Several years ago I saw a fairly large painting in a gallery window. The glow of the colors amazed me. As I squinted to read the small card beside the painting I was shocked to discover that I was viewing a work of art done in colored pencil.

The next day I unearthed my supply of colored pencils from the cobwebbed corner where I store supplies that do not vibrate with my internal frequencies. I was determined to breathe life into my pile of colored sticks. It was at that point that I decided to begin a more careful study of ‘color’.

My success was limited at best. After executing (the perfect word) two 5″ square pieces I returned the lifeless colored pencils to the cobwebbed corner.

A month ago I came across a book, “Masterful Color” by Arlene Steinberg. I was hooked by the cover before I read the small print ” vibrant colored pencil paintings layer by layer”. Though I knew well the practice of underpaintings, I had never used the method myself. Having started as a plein aire painter, underpaintings never found their way into my life.

A year or two ago I decided that I wanted to make a giant leap to a new level of painting. In order to do so, I knew I would have to break out of my habits, perhaps all of them. My ultimate goal was to create color in my paintings that made my heart sing rather than sleep. I had decided to try my hand at underpaintings a short time before I ran across Arlene Steinberg’s book. She presents the idea of creating an underpainting using the complement of the final desired color. Though I thought this a bit absurd at first, the idea began to make sense to me, especially in light of the subtractive color theory I have been using lately with far better results than the additive color theory I’ve practiced for thirty years.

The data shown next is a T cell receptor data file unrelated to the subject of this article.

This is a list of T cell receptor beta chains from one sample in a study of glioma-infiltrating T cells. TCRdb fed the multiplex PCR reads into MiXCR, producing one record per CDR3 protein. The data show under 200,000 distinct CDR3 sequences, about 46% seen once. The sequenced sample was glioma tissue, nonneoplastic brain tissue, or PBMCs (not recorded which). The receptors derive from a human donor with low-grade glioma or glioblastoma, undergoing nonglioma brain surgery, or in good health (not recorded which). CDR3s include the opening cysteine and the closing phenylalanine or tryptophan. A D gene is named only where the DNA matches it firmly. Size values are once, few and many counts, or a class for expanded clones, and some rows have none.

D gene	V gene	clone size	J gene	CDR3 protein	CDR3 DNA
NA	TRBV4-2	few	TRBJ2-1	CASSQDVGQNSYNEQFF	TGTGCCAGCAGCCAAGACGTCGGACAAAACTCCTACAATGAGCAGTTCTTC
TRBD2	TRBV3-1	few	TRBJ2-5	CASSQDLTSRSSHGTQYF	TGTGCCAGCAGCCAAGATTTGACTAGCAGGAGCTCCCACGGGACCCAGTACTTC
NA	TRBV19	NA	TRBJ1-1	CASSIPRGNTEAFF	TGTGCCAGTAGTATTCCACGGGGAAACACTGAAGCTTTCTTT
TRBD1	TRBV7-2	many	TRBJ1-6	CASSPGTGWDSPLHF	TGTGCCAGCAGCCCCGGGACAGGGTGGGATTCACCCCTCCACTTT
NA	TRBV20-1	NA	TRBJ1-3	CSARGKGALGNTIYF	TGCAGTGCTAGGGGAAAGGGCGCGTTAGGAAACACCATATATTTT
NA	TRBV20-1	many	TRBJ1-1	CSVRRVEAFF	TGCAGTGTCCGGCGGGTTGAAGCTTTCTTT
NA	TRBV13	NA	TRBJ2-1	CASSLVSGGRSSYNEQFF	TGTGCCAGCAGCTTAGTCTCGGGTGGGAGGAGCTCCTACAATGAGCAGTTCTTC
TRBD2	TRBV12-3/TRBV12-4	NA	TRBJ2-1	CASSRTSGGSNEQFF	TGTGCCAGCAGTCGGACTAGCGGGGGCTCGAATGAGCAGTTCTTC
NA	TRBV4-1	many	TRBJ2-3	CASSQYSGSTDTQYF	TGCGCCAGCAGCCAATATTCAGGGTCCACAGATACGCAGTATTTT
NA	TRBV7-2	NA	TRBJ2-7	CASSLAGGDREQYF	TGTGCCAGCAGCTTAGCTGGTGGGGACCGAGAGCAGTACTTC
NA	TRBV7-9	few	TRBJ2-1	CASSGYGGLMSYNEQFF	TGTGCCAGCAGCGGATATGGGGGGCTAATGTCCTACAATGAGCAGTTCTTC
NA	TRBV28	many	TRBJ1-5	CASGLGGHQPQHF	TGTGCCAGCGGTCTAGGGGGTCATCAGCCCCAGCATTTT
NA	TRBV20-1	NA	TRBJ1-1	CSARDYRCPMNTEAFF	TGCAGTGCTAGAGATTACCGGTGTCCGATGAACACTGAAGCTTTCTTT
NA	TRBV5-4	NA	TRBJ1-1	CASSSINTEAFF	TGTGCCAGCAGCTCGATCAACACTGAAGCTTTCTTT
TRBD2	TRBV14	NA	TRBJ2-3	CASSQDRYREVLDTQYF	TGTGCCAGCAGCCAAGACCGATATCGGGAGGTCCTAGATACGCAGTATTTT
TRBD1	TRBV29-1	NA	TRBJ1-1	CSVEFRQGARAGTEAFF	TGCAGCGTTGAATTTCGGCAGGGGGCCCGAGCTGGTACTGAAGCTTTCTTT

Yesterday I painted three underpaintings, illustrated here. I will post them again as they progress into full color paintings. I’m anxious to see the difference between painting the greens of the trees over the yellow-orange underpainting and the red-orange underpainting. These three paintings are all oil paintings. I’ve accepted the fact that colored pencils block the flow of my creative energy.

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